She stomps her foot under the table. “Inconceivable!”
We laugh together, and Whitley’s eyes sparkle with mischief.
“Okay, Mr. Famous, what is your top three?”
I hesitate. I’m always asked this question in interviews. Most are just hoping for their next endorsement, but I always give a generic answer. Usually, it’s the movie I’m filming or promoting at the time.
Cracking my knuckles, I try to really think about my answer. I’ve never genuinely thought about it. “Oh Christ, you can’t ask an actor that,” I laugh. “Really, I don’t know.”
Her shoulders sag. “You don’t know?”
“I don’t. I’m always in movies. I don’t have time to actually watch them. Hell, I’ve never even seen any of the movies I’ve filmed.”
“Wait, wait.” Whitley puts her hands up, stopping me. “You’ve never watched one of your own movies? Like, you’ve never watched yourself on the big screen?”
I shrug my shoulder. “Nope.”
“What?” she asks, dumbfounded. “Why? How? I mean—Jesus, Jenns, what do you do at premiers?”
I turn away, not really proud of my answer. “I leave. Slip out the back, or sit in the lobby. It’s always deserted while the film is running.”
“Then what? You return as the credits roll?”
“Wow,” she breathes.
“It’s just my thing. I don’t like to watch myself. In my eyes, I could always change my performance. I could have said something with more feeling, or looked deeper into the characters eyes. I’m hard on my acting, and in turn, end up beating myself up. It makes me a shitty actor.”
Whitley stares at me blankly as I give up one of my secrets.
It seems like hours before she blinks.
“What are you thinking?” I ask. Frankly, I’m tired of waiting for her to say something. I thought she’d at least have an opinion.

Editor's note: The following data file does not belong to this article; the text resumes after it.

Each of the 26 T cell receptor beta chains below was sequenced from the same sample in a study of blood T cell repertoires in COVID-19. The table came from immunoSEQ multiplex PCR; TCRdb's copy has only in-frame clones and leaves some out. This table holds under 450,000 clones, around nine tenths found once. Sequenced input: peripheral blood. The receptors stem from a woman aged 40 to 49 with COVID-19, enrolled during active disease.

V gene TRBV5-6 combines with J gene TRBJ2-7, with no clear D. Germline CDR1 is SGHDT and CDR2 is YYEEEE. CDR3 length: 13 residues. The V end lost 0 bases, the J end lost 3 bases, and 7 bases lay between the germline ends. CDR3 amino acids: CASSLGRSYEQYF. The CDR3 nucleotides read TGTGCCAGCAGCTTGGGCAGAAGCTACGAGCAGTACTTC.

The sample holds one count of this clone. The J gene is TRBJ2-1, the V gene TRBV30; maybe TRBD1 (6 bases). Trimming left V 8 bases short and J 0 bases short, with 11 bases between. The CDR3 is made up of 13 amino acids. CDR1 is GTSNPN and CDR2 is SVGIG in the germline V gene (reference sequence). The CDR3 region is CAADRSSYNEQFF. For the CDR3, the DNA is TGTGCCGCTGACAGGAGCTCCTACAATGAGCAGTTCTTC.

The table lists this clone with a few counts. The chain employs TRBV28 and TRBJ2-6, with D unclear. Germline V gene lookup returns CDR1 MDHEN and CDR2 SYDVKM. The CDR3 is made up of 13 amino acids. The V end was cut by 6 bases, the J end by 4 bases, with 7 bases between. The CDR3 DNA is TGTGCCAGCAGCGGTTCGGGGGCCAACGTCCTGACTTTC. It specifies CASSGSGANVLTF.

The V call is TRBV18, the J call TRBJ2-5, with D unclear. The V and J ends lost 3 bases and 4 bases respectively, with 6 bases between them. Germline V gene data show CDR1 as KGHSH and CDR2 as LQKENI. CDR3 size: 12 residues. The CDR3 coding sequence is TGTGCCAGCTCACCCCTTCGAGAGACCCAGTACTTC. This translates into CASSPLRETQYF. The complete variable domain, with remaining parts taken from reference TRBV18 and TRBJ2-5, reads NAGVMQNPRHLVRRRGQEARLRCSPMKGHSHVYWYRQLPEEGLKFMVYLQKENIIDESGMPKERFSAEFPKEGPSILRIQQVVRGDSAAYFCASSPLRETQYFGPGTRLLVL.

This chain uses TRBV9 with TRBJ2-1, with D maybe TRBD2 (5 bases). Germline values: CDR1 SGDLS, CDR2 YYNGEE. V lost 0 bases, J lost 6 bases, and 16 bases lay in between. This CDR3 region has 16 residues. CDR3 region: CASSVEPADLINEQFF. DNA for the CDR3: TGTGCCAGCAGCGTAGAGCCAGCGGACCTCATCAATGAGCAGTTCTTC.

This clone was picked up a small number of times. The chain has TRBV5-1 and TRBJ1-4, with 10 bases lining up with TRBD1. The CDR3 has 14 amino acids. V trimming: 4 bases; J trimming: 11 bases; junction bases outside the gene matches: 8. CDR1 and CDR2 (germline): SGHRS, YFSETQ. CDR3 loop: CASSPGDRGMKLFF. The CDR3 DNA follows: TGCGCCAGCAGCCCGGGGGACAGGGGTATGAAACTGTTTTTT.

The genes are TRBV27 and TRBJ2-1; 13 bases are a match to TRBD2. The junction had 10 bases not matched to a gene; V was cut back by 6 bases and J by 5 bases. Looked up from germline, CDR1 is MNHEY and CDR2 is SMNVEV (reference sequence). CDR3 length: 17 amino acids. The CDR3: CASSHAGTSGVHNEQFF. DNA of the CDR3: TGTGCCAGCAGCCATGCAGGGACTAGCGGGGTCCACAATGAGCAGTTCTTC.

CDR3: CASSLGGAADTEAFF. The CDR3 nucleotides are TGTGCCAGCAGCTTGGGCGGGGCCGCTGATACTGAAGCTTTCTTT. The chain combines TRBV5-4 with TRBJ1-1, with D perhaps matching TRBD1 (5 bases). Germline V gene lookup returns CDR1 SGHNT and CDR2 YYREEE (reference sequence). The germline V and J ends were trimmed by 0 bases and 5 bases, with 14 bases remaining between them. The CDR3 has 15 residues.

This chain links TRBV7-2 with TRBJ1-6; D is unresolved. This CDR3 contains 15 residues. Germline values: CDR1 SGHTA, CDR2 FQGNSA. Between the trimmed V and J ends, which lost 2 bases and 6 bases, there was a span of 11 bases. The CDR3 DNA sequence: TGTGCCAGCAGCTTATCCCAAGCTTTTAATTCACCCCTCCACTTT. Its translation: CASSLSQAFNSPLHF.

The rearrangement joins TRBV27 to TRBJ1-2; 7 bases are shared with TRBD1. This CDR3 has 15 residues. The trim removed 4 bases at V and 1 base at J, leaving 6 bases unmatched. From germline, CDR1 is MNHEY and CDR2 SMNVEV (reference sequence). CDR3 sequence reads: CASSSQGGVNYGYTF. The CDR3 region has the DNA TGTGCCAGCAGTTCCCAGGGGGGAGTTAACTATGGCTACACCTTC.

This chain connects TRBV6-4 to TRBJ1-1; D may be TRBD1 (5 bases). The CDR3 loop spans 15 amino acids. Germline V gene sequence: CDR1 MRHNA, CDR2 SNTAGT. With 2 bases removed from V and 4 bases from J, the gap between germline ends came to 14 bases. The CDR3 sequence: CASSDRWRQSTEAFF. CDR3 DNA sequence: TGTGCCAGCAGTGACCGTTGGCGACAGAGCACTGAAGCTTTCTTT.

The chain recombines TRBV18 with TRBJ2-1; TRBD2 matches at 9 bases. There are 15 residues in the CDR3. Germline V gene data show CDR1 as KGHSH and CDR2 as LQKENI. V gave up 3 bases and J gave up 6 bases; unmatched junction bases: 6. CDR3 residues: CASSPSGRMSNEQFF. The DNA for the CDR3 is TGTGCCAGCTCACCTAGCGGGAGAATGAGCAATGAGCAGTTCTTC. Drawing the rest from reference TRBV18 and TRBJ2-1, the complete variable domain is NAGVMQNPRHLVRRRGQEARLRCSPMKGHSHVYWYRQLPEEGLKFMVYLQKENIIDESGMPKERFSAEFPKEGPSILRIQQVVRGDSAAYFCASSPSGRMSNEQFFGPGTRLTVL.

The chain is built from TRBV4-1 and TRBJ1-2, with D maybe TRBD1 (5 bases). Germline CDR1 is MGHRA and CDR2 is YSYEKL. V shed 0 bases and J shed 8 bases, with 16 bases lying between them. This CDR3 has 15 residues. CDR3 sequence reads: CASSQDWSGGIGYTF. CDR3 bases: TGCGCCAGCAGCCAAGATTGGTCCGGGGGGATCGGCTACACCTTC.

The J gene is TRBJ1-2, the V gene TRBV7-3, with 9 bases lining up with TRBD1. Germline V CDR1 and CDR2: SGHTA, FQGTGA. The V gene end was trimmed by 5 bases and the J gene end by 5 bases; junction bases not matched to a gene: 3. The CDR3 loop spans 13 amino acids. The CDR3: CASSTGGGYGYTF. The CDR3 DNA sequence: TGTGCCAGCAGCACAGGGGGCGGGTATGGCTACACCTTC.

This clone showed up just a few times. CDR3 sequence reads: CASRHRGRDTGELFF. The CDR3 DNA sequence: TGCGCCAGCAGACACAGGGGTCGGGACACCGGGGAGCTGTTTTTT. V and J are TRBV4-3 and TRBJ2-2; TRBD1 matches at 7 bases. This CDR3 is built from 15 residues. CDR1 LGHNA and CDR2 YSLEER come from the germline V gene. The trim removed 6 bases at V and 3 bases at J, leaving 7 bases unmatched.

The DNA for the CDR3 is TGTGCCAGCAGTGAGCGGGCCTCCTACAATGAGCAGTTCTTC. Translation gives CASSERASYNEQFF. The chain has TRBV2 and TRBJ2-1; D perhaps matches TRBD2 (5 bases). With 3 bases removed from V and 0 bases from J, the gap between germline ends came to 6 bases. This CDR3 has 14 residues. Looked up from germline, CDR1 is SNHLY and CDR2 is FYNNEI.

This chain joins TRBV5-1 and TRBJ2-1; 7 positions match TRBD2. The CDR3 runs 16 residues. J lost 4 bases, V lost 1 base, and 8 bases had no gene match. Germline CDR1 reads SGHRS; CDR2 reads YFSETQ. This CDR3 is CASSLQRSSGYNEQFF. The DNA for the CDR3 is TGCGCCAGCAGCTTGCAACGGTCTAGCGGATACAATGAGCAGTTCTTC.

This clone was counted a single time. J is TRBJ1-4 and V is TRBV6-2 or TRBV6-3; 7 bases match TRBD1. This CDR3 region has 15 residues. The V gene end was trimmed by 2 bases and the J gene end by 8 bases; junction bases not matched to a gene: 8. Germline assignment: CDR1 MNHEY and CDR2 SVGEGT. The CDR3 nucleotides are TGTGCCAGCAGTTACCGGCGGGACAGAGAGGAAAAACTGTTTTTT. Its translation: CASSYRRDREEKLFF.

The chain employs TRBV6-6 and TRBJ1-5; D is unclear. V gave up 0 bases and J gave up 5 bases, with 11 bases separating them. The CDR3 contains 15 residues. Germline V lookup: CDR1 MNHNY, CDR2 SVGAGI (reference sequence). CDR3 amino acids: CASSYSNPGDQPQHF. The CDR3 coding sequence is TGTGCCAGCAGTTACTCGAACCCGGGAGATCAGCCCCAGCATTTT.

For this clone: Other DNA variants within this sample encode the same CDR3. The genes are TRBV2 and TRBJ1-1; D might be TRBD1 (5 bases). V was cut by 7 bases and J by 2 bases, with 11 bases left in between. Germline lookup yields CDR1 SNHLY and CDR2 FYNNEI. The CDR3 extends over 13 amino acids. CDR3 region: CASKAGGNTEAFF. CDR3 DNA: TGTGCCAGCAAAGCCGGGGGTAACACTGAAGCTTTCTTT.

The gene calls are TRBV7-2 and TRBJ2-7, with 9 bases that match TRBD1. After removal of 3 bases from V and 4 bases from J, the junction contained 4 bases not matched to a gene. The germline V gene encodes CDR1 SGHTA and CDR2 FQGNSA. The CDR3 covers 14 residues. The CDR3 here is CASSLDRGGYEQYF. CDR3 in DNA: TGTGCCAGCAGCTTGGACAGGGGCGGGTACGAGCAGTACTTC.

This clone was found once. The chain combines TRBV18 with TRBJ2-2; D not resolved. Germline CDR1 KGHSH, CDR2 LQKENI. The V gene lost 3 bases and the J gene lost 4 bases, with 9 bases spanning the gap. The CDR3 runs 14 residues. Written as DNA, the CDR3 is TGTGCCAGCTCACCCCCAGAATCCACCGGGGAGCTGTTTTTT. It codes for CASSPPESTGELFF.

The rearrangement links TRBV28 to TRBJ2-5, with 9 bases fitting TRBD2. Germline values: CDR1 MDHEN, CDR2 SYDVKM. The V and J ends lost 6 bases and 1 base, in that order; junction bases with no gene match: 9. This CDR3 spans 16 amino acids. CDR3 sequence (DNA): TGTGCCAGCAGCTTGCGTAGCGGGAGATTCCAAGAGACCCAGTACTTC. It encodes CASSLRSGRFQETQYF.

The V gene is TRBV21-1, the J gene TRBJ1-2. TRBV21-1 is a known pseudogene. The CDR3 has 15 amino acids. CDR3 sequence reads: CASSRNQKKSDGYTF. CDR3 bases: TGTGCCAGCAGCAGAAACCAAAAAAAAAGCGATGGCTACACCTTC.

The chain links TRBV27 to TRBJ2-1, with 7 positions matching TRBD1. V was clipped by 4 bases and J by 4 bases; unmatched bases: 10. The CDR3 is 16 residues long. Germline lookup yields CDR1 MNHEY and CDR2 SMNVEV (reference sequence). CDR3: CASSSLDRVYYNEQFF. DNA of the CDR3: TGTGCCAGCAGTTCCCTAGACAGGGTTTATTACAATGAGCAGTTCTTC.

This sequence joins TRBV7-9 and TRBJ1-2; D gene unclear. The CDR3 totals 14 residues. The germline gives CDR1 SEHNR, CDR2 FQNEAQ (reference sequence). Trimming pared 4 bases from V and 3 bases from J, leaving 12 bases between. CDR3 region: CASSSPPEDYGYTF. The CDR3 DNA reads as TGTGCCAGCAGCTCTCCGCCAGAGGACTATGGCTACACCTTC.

Slightly shaking her head, she drags her fingers through her hair. “Holy shit. You have no idea.”
My mouth quirks down, and I tilt my head. “I have no idea, what?”
“You are...,” her eyes haze, letting me see into that door of her soul. “You are phenomenal on screen. Charismatic and fluid. Compelling and magnetic.” She touches my hand. “You draw people in with looks alone, Jennings.”
Not that my ego needs anymore feeding, but, fuck me, hearing her say those words. Words that don’t mean shit from anyone else, makes me feel like jumping on the table and shouting for fucking joy.
My smile can’t be controlled. “You’ve seen my movies, Whitley?”
She rolls her eyes, a smirk breaking through her features. “Shut up. Everyone has."
“I didn’t peg you for someone to watch those kinds of movies.”
She snorts a laugh and rubs under her eye. “Yeah, well, you’re sort of famous.”
“You can’t resist my raw magnetism, right? God, I’m sexy.”
Cassie went to school to be an English teacher, but decided to quit to be a military wife. While, she always loved writing, she didn’t find her true passion for New Adult until she turned twenty.
Now, with one novel under her belt, she can’t wait to release Anyone But Him.
If Cassie isn’t writing, you’ll probably find her in the kitchen making baked goods for her family. She’s always believed the way to a man’s heart is through his stomach, and her husband proves that correct every day.
Cassie loves her readers and hopes she makes them proud.